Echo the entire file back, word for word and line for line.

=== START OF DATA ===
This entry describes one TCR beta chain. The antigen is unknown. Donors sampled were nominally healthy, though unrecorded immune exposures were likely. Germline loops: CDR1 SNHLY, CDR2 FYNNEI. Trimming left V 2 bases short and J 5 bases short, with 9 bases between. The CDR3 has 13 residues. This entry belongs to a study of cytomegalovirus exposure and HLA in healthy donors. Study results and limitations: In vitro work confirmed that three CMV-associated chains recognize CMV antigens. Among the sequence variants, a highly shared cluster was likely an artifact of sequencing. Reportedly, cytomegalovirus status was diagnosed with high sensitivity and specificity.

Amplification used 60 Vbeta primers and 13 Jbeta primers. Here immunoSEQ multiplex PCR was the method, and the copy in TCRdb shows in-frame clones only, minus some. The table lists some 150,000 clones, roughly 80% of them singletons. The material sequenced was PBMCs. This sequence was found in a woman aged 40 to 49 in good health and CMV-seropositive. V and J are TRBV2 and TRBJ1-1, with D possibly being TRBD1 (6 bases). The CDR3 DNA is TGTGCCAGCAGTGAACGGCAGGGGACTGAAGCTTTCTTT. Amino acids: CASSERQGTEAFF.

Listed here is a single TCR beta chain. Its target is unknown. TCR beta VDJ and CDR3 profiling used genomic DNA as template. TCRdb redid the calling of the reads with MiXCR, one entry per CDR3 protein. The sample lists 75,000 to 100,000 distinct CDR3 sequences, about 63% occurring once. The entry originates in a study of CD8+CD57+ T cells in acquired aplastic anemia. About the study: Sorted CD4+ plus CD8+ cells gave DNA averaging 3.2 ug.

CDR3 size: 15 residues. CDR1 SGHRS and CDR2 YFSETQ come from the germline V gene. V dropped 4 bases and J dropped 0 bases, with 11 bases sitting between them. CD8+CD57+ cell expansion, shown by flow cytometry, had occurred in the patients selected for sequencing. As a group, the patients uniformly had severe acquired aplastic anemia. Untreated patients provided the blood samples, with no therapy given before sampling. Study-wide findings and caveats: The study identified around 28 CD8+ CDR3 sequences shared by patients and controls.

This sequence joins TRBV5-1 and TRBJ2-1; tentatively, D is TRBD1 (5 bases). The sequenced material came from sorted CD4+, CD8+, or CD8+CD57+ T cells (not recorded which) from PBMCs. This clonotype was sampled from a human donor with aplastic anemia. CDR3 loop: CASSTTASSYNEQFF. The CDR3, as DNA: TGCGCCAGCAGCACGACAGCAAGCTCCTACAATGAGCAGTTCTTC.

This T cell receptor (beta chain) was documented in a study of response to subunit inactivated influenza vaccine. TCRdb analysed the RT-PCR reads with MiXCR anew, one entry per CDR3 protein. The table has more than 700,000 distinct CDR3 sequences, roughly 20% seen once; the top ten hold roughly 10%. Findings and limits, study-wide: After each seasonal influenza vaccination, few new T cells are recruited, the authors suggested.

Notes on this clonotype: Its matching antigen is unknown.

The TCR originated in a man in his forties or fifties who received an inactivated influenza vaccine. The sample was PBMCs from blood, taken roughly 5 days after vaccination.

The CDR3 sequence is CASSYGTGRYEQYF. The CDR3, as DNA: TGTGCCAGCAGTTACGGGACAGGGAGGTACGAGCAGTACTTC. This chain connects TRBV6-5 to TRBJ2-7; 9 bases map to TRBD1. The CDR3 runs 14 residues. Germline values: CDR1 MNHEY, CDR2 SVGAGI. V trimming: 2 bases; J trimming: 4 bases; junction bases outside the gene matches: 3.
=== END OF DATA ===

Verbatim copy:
This entry describes one TCR beta chain. The antigen is unknown. Donors sampled were nominally healthy, though unrecorded immune exposures were likely. Germline loops: CDR1 SNHLY, CDR2 FYNNEI. Trimming left V 2 bases short and J 5 bases short, with 9 bases between. The CDR3 has 13 residues. This entry belongs to a study of cytomegalovirus exposure and HLA in healthy donors. Study results and limitations: In vitro work confirmed that three CMV-associated chains recognize CMV antigens. Among the sequence variants, a highly shared cluster was likely an artifact of sequencing. Reportedly, cytomegalovirus status was diagnosed with high sensitivity and specificity.

Amplification used 60 Vbeta primers and 13 Jbeta primers. Here immunoSEQ multiplex PCR was the method, and the copy in TCRdb shows in-frame clones only, minus some. The table lists some 150,000 clones, roughly 80% of them singletons. The material sequenced was PBMCs. This sequence was found in a woman aged 40 to 49 in good health and CMV-seropositive. V and J are TRBV2 and TRBJ1-1, with D possibly being TRBD1 (6 bases). The CDR3 DNA is TGTGCCAGCAGTGAACGGCAGGGGACTGAAGCTTTCTTT. Amino acids: CASSERQGTEAFF.

Listed here is a single TCR beta chain. Its target is unknown. TCR beta VDJ and CDR3 profiling used genomic DNA as template. TCRdb redid the calling of the reads with MiXCR, one entry per CDR3 protein. The sample lists 75,000 to 100,000 distinct CDR3 sequences, about 63% occurring once. The entry originates in a study of CD8+CD57+ T cells in acquired aplastic anemia. About the study: Sorted CD4+ plus CD8+ cells gave DNA averaging 3.2 ug.

CDR3 size: 15 residues. CDR1 SGHRS and CDR2 YFSETQ come from the germline V gene. V dropped 4 bases and J dropped 0 bases, with 11 bases sitting between them. CD8+CD57+ cell expansion, shown by flow cytometry, had occurred in the patients selected for sequencing. As a group, the patients uniformly had severe acquired aplastic anemia. Untreated patients provided the blood samples, with no therapy given before sampling. Study-wide findings and caveats: The study identified around 28 CD8+ CDR3 sequences shared by patients and controls.

This sequence joins TRBV5-1 and TRBJ2-1; tentatively, D is TRBD1 (5 bases). The sequenced material came from sorted CD4+, CD8+, or CD8+CD57+ T cells (not recorded which) from PBMCs. This clonotype was sampled from a human donor with aplastic anemia. CDR3 loop: CASSTTASSYNEQFF. The CDR3, as DNA: TGCGCCAGCAGCACGACAGCAAGCTCCTACAATGAGCAGTTCTTC.

This T cell receptor (beta chain) was documented in a study of response to subunit inactivated influenza vaccine. TCRdb analysed the RT-PCR reads with MiXCR anew, one entry per CDR3 protein. The table has more than 700,000 distinct CDR3 sequences, roughly 20% seen once; the top ten hold roughly 10%. Findings and limits, study-wide: After each seasonal influenza vaccination, few new T cells are recruited, the authors suggested.

Notes on this clonotype: Its matching antigen is unknown.

The TCR originated in a man in his forties or fifties who received an inactivated influenza vaccine. The sample was PBMCs from blood, taken roughly 5 days after vaccination.

The CDR3 sequence is CASSYGTGRYEQYF. The CDR3, as DNA: TGTGCCAGCAGTTACGGGACAGGGAGGTACGAGCAGTACTTC. This chain connects TRBV6-5 to TRBJ2-7; 9 bases map to TRBD1. The CDR3 runs 14 residues. Germline values: CDR1 MNHEY, CDR2 SVGAGI. V trimming: 2 bases; J trimming: 4 bases; junction bases outside the gene matches: 3.